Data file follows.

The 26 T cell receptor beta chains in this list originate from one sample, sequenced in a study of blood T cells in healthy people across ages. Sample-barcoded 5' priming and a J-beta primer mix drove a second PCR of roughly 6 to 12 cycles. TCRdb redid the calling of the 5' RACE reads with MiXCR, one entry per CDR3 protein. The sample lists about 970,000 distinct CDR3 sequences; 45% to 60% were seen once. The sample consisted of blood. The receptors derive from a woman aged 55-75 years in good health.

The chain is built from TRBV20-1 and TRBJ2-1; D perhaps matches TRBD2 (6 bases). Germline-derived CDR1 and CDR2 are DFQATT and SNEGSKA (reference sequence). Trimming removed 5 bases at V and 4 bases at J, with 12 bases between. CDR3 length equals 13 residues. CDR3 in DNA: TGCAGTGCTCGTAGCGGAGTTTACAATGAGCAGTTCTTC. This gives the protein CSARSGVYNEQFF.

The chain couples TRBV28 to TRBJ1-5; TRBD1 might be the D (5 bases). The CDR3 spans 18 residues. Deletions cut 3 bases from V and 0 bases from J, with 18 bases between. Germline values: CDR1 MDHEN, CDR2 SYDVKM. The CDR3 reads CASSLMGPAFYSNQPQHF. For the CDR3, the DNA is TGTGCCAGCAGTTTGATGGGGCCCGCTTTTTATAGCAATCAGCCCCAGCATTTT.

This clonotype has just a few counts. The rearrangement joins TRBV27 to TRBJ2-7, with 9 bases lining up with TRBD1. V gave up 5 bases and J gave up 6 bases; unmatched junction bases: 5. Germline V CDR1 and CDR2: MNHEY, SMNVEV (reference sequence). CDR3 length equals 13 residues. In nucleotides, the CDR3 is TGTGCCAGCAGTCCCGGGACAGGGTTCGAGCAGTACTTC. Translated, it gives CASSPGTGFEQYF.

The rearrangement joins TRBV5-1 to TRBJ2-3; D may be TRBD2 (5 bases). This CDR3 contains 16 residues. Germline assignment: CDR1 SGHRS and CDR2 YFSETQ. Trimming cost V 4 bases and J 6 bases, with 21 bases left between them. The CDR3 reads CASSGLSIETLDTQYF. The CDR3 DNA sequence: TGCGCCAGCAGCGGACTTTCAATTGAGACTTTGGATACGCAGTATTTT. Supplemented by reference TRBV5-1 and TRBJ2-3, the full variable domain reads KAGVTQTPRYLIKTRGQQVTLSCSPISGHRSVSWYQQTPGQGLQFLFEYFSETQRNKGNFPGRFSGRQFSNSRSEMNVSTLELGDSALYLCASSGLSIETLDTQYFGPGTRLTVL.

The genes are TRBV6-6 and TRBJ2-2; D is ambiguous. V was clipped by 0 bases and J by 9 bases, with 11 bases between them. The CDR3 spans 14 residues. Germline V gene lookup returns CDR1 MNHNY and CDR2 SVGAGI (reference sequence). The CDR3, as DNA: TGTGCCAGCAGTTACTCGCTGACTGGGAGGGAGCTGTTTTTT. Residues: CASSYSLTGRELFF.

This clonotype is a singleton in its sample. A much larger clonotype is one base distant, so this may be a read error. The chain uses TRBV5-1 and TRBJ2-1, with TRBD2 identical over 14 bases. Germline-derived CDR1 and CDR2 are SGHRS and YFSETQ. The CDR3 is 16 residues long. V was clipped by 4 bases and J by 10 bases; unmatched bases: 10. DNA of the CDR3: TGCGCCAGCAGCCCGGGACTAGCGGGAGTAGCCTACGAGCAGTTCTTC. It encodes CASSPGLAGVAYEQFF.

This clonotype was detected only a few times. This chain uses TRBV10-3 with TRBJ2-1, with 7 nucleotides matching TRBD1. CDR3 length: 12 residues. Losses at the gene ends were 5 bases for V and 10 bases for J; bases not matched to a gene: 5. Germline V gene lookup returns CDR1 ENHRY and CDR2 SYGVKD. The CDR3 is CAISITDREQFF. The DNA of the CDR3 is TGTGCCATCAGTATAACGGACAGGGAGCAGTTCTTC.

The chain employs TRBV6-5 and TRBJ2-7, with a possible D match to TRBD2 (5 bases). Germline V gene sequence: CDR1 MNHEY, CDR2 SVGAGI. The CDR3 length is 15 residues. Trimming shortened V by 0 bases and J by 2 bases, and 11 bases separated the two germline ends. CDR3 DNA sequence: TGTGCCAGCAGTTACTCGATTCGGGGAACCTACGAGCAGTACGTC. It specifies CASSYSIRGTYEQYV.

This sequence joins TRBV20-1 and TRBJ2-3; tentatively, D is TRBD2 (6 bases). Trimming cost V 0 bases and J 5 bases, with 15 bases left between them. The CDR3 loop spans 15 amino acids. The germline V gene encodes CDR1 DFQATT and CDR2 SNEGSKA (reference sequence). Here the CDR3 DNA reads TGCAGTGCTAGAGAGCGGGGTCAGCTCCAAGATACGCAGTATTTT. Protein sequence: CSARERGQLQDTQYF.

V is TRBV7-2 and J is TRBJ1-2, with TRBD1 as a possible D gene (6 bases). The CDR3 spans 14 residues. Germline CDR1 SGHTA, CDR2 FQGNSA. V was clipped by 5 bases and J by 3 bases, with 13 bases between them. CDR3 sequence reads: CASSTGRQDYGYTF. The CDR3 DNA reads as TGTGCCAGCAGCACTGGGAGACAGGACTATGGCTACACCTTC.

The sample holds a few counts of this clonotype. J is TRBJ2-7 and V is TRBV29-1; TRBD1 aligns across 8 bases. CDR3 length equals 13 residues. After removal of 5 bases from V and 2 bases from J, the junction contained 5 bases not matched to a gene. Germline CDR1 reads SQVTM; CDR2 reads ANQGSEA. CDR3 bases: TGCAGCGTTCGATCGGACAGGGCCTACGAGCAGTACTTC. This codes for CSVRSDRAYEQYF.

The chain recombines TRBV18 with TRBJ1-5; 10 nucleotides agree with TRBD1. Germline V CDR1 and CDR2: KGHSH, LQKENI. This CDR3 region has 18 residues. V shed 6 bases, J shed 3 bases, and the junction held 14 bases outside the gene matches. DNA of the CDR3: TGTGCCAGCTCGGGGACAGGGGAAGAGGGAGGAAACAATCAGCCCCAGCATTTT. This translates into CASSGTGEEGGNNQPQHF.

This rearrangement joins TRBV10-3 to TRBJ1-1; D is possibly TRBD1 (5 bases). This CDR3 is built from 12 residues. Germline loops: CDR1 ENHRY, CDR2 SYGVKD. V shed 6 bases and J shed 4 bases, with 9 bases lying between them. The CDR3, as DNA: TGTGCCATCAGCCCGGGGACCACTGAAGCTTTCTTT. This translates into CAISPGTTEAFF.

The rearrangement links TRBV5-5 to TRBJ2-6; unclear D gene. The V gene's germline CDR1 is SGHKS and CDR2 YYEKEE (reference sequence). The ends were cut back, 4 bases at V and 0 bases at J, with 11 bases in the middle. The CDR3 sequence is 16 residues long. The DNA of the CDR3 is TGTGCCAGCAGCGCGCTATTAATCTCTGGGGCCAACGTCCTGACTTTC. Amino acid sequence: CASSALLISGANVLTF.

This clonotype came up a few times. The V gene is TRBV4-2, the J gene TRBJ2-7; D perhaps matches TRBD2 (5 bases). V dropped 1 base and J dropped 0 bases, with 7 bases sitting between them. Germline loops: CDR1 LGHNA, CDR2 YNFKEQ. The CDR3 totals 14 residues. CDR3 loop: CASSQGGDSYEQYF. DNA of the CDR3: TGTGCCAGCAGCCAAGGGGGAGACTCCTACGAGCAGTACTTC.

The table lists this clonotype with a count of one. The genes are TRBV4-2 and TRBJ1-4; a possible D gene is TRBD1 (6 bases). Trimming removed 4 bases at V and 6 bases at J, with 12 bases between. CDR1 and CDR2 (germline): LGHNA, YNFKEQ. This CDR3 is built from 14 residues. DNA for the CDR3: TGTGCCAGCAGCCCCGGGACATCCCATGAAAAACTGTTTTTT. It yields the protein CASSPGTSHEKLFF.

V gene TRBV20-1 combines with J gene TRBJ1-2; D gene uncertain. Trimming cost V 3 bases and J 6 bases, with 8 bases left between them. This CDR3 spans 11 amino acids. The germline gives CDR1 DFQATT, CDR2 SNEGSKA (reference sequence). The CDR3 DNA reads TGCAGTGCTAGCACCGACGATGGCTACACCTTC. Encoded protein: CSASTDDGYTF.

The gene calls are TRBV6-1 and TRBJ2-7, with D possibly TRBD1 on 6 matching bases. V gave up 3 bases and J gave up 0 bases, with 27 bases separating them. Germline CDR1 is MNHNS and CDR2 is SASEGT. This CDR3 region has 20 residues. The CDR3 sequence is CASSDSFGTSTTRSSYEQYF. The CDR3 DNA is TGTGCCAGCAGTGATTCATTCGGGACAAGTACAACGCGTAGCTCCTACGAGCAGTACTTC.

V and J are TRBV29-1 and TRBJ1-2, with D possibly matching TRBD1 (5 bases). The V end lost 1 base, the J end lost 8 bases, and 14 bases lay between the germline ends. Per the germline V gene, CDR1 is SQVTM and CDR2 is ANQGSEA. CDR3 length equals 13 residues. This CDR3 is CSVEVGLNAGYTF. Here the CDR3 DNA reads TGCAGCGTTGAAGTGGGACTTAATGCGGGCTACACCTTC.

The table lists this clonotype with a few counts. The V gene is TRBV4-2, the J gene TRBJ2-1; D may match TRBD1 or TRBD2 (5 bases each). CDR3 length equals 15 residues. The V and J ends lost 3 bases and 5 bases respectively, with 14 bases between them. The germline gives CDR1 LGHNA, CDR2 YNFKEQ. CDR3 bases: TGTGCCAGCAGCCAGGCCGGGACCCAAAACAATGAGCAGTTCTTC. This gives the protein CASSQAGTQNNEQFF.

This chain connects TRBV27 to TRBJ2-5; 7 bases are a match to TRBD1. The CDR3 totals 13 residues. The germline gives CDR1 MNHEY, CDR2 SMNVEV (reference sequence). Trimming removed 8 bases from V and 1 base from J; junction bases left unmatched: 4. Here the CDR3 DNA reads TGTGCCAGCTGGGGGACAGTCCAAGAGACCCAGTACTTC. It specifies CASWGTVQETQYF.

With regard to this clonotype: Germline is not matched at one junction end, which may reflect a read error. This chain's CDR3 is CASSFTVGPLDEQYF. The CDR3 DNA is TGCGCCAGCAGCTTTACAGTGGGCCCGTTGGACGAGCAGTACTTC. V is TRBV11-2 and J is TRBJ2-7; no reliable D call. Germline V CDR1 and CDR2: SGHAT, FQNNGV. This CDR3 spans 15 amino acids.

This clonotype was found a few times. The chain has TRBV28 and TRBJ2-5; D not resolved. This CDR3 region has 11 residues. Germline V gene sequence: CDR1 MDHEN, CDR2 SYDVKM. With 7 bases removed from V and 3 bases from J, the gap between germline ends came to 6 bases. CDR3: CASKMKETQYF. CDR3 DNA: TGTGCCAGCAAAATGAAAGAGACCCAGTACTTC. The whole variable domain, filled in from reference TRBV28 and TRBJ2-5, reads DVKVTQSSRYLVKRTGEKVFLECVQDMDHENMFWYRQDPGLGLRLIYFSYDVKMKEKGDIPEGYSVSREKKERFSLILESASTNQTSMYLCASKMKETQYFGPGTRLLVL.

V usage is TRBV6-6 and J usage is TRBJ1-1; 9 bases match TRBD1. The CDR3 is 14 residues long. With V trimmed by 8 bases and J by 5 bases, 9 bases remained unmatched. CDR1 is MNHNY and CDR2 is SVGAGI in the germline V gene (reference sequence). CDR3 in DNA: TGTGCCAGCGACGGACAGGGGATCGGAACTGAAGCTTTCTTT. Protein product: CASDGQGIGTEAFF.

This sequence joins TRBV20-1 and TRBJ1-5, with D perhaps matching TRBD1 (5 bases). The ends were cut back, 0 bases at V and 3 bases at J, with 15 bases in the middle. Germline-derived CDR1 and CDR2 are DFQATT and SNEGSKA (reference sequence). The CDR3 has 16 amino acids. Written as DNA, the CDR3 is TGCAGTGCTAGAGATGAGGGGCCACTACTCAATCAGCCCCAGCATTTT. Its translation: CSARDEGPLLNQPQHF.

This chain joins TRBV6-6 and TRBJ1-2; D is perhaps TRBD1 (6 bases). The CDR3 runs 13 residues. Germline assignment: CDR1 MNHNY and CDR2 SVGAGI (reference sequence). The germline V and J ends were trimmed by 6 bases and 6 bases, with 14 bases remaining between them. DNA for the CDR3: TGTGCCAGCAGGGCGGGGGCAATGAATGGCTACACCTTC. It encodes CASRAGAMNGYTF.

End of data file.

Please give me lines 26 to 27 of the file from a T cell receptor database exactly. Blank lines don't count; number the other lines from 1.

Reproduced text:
This sequence joins TRBV20-1 and TRBJ1-5, with D perhaps matching TRBD1 (5 bases). The ends were cut back, 0 bases at V and 3 bases at J, with 15 bases in the middle. Germline-derived CDR1 and CDR2 are DFQATT and SNEGSKA (reference sequence). The CDR3 has 16 amino acids. Written as DNA, the CDR3 is TGCAGTGCTAGAGATGAGGGGCCACTACTCAATCAGCCCCAGCATTTT. Its translation: CSARDEGPLLNQPQHF.

This chain joins TRBV6-6 and TRBJ1-2; D is perhaps TRBD1 (6 bases). The CDR3 runs 13 residues. Germline assignment: CDR1 MNHNY and CDR2 SVGAGI (reference sequence). The germline V and J ends were trimmed by 6 bases and 6 bases, with 14 bases remaining between them. DNA for the CDR3: TGTGCCAGCAGGGCGGGGGCAATGAATGGCTACACCTTC. It encodes CASRAGAMNGYTF.